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Why Celebrate Christmas?

A Christmas Devotion

As a Christian Christmas is both a wonderful and dreadful experience. It is wonderful because of the reality behind the celebration. It is dreadful because of the pressure to buy gifts, not because we want to, but because it is expected. Too often, as it has been said time and time again, the wonderful part of Christmas is overlooked and consumed by the dreadful part of Christmas.

The question I often ask myself is: Is it worth it? Is it worth dealing with the long lines at the mall? Is it worth worrying about the perfect present? Is it worth it wondering if you should buy a gift for this person or that one? Is it worth going to party after party?

Lets face it the things of Christmas often become the focus of Christmas, and when this happens I have admit that it isn’t worth it. Going into debt to buy presents isn’t worth it. Running ourselves to the point of exhaustion isn’t worth it. Standing in line after line isn’t worth. When we make the things of Christmas the point of Christmas, this holiday just is not worth celebrating. When Christmas becomes about decorations and gifts then the point of celebration is gone and we might as well forget about this wonderful holiday.

A part of me wouldn’t mind forgetting Christmas altogether. Jesus didn’t tell us to remember Him by celebrating His birth. For crying out loud we don’t even know what time of year Jesus was born. The reality is that Christmas is an example of Christians trying to redeem a pagan holiday for their own use.

Since there isn’t a Biblical mandate to celebrate the birth of Jesus means we don’t have to celebrate Christmas. So I want to give you permission not to feel guilty about not living up to expectations of the holiday. We don’t have to celebrate Christmas and we can be good Christian people even if we decided not to celebrate the holiday.

With that being said I do think Christmas is an important holiday to celebrate. One of the reasons I feel this way is because of the fuss that was made over Jesus when He was born. Let me give you three examples of what I am talking about.

The first example is found in Luke 2:8-20. There were some shepherds out in the fields watching the sheep, and then an angel shows up and tells them about the birth of a special baby in Bethlehem. Then, and here is when it gets interesting, the armies of heaven show up, praising God. This really is significant when we connect this event to Revelation 12 where John tells us about a woman giving birth and the dragon who tired to destroy her son as she gave birth, and that there was a war in heaven and Michael and his angels defeated Satan and his demons. A great spiritual war surrounded the birth of Jesus.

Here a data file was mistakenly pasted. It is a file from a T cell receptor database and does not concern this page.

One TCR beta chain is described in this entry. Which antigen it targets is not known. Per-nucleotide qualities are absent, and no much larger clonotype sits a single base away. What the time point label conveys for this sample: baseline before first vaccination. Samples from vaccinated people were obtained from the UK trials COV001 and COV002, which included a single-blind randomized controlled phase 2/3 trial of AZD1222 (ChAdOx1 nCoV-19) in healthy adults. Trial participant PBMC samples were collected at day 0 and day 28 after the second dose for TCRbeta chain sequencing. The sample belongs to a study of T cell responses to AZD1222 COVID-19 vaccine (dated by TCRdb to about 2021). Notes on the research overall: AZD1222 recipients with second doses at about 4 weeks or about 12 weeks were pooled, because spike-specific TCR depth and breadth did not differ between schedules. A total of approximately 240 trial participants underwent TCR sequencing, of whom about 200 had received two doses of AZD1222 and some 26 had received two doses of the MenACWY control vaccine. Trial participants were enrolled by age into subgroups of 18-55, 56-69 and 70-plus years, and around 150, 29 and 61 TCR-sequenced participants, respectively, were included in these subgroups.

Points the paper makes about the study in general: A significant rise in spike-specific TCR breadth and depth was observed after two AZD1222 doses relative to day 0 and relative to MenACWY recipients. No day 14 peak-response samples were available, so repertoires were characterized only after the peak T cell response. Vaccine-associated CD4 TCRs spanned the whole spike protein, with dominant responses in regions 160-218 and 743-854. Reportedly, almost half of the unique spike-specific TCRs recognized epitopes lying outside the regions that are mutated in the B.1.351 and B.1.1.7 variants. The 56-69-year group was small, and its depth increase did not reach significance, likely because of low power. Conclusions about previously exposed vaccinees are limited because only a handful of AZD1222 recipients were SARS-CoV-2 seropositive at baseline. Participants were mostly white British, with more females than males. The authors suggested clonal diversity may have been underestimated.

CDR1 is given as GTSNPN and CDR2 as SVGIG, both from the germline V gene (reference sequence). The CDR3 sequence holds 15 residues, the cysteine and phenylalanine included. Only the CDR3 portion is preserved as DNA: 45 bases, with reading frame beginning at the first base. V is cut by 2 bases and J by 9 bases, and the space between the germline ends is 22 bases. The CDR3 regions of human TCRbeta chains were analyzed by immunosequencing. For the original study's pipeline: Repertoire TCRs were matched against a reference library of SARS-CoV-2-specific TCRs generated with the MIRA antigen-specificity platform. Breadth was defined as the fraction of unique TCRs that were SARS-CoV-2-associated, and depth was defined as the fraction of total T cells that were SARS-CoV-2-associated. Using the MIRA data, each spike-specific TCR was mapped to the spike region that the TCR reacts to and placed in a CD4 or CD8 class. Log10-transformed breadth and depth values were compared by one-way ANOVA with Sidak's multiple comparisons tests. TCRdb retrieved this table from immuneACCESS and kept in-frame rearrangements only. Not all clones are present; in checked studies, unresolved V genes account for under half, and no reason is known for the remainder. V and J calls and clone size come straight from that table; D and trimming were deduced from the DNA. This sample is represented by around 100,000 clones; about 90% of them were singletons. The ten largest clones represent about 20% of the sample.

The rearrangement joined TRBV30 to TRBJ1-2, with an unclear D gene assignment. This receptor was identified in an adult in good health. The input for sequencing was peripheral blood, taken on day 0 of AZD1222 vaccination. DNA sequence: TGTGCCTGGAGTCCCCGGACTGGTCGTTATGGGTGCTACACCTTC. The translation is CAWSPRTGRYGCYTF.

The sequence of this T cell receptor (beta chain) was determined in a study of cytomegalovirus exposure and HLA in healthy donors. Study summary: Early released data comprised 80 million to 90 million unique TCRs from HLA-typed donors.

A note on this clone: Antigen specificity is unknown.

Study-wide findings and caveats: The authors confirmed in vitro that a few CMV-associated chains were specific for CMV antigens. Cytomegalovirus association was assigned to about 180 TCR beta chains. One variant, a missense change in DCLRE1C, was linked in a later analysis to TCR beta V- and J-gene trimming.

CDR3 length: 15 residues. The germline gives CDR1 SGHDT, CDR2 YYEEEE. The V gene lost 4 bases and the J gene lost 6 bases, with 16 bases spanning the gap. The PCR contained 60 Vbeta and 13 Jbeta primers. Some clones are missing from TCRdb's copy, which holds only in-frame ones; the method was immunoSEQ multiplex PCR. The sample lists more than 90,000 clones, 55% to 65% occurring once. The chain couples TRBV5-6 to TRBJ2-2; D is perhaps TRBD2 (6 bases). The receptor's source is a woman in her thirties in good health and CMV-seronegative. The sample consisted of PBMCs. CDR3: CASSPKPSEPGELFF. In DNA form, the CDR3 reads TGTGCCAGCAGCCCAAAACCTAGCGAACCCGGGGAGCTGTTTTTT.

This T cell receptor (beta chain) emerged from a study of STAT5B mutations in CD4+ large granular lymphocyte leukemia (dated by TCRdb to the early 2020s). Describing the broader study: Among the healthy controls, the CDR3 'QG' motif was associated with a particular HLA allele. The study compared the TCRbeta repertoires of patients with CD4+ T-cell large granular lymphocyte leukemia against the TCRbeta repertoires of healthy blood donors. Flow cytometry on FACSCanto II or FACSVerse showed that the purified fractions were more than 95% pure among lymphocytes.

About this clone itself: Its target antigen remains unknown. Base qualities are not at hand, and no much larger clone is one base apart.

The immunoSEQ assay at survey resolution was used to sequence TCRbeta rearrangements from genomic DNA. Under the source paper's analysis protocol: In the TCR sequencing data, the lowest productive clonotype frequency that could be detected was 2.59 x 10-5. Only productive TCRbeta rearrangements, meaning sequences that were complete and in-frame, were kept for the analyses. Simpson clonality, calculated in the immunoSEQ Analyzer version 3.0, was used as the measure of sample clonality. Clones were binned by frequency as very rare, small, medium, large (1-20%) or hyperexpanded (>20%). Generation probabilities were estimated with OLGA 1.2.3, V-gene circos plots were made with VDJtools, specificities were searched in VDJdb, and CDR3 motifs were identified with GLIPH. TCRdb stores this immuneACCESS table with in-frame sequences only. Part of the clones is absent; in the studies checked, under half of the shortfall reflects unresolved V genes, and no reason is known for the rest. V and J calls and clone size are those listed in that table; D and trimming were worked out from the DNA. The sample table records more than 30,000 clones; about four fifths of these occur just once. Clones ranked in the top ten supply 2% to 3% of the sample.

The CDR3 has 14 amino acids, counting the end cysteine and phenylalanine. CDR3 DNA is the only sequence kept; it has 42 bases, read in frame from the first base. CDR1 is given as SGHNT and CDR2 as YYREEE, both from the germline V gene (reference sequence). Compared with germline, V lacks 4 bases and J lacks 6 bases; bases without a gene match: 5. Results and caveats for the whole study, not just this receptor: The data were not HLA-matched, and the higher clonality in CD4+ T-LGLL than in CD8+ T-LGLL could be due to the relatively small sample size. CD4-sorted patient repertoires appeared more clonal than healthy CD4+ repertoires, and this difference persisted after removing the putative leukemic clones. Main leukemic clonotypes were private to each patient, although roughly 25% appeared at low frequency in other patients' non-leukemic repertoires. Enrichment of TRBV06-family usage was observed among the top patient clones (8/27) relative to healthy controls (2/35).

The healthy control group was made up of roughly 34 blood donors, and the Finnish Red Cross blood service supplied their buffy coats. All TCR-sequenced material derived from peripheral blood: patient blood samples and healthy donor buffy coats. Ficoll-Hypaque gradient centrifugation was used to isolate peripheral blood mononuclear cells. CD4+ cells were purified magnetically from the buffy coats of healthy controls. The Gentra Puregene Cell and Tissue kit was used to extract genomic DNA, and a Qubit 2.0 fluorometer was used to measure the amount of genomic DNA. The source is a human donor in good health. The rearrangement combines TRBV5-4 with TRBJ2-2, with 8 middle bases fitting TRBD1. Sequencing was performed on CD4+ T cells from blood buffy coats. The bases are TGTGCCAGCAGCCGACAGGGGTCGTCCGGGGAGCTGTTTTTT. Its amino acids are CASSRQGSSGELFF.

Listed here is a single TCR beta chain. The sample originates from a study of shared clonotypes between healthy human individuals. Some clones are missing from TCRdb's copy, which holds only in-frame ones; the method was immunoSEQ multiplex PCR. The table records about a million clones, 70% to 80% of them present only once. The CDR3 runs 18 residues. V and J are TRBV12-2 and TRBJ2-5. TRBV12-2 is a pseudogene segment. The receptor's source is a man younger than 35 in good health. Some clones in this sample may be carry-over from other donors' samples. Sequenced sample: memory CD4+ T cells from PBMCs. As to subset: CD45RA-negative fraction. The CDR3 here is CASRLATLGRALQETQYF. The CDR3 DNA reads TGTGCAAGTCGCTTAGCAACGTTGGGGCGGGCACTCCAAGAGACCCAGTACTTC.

The shepherds, only aware of what the angel said, found the baby boy just as they were told. They worshipped Him and then told everyone they met what had happened. Since they were only shepherds they weren’t trusted (shepherds were considered to be untrustworthy). A fuss was made over Jesus when He was born.

The second example is found in the rest of chapter 2 of Luke. According to Jewish custom the baby Jesus needed to be presented at the Temple and be dedicated to the Lord. Joseph and Mary took Jesus to the Temple and they encountered an old man. This old man was named Simeon and he was a very righteous man. God had revealed to Simeon that he would not die until he saw the Messiah. When he saw baby Jesus he took Jesus from the arms of His parents and praised God, saying:
“Master, now you are allowing your servant to leave in peace according to your word. For my eyes have seen your salvation, which you prepared for all people to see—a light that will reveal salvation to the Gentiles and bring glory to your people Israel.” (ISV)

Mary and Joseph were amazed at what was being said about their child, but if that wasn’t enough there was also an old lady named Anna. This lady was a prophet and she basically lived at the Temple. And while Simeon was praising God for Jesus Anna began telling people about Jesus and how He was the Messiah, the long awaited king of Israel. A fuss was made over Jesus at the Temple.

The last example is found in Matthew 2:1-18. Some wise men from the east saw a star. Because they had studied some Jewish teaching they connected this star with the birth of the Messiah. They began to travel west in search of the promised King. They could have been traveling up to two years in search of this special child. When they finally found this small family in Bethlehem they presented the tiny King of Kings with special gifts.

Angels, shepherds, special prophecies, a long journey by gentile scholars, and expensive gifts are but the tip of the iceberg when it comes to the fuss that has been made about Jesus. From the Biblical text it is apparent that a fuss was made over Jesus at His birth because people believed He was special. I believe that the same is true today. The only way we will cut through all the distractions of Christmas and focus on Jesus is if we truly believe He is worth the effort. If not, we will continue on with the traditional Christmas rush and wonder why we even bother.


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